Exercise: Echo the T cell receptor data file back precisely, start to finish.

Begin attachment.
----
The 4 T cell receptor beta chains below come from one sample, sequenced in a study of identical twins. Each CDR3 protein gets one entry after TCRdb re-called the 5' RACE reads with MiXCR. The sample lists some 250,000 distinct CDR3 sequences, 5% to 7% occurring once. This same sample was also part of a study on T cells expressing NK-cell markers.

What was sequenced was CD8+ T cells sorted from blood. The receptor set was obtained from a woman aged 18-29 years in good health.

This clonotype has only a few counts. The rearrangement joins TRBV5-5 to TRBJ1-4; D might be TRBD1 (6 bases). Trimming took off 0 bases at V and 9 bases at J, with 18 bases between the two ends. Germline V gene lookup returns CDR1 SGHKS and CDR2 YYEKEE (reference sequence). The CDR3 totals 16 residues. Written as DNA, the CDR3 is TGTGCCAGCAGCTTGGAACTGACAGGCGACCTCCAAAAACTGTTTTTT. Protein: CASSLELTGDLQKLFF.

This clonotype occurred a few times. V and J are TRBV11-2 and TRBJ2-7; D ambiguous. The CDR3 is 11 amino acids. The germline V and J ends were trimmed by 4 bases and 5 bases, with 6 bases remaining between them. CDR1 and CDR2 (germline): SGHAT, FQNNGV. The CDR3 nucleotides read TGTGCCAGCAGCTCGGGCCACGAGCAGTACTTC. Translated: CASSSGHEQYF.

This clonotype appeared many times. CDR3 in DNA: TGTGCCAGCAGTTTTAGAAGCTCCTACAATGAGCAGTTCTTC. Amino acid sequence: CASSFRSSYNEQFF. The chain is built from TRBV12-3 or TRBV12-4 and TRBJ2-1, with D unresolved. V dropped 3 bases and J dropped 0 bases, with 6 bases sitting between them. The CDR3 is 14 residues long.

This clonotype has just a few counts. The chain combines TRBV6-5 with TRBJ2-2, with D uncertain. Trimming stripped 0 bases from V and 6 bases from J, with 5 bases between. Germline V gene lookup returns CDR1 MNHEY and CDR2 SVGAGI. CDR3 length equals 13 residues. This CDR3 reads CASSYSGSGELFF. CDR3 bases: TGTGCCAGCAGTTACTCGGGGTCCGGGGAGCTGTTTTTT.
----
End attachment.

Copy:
The 4 T cell receptor beta chains below come from one sample, sequenced in a study of identical twins. Each CDR3 protein gets one entry after TCRdb re-called the 5' RACE reads with MiXCR. The sample lists some 250,000 distinct CDR3 sequences, 5% to 7% occurring once. This same sample was also part of a study on T cells expressing NK-cell markers.

What was sequenced was CD8+ T cells sorted from blood. The receptor set was obtained from a woman aged 18-29 years in good health.

This clonotype has only a few counts. The rearrangement joins TRBV5-5 to TRBJ1-4; D might be TRBD1 (6 bases). Trimming took off 0 bases at V and 9 bases at J, with 18 bases between the two ends. Germline V gene lookup returns CDR1 SGHKS and CDR2 YYEKEE (reference sequence). The CDR3 totals 16 residues. Written as DNA, the CDR3 is TGTGCCAGCAGCTTGGAACTGACAGGCGACCTCCAAAAACTGTTTTTT. Protein: CASSLELTGDLQKLFF.

This clonotype occurred a few times. V and J are TRBV11-2 and TRBJ2-7; D ambiguous. The CDR3 is 11 amino acids. The germline V and J ends were trimmed by 4 bases and 5 bases, with 6 bases remaining between them. CDR1 and CDR2 (germline): SGHAT, FQNNGV. The CDR3 nucleotides read TGTGCCAGCAGCTCGGGCCACGAGCAGTACTTC. Translated: CASSSGHEQYF.

This clonotype appeared many times. CDR3 in DNA: TGTGCCAGCAGTTTTAGAAGCTCCTACAATGAGCAGTTCTTC. Amino acid sequence: CASSFRSSYNEQFF. The chain is built from TRBV12-3 or TRBV12-4 and TRBJ2-1, with D unresolved. V dropped 3 bases and J dropped 0 bases, with 6 bases sitting between them. The CDR3 is 14 residues long.

This clonotype has just a few counts. The chain combines TRBV6-5 with TRBJ2-2, with D uncertain. Trimming stripped 0 bases from V and 6 bases from J, with 5 bases between. Germline V gene lookup returns CDR1 MNHEY and CDR2 SVGAGI. CDR3 length equals 13 residues. This CDR3 reads CASSYSGSGELFF. CDR3 bases: TGTGCCAGCAGTTACTCGGGGTCCGGGGAGCTGTTTTTT.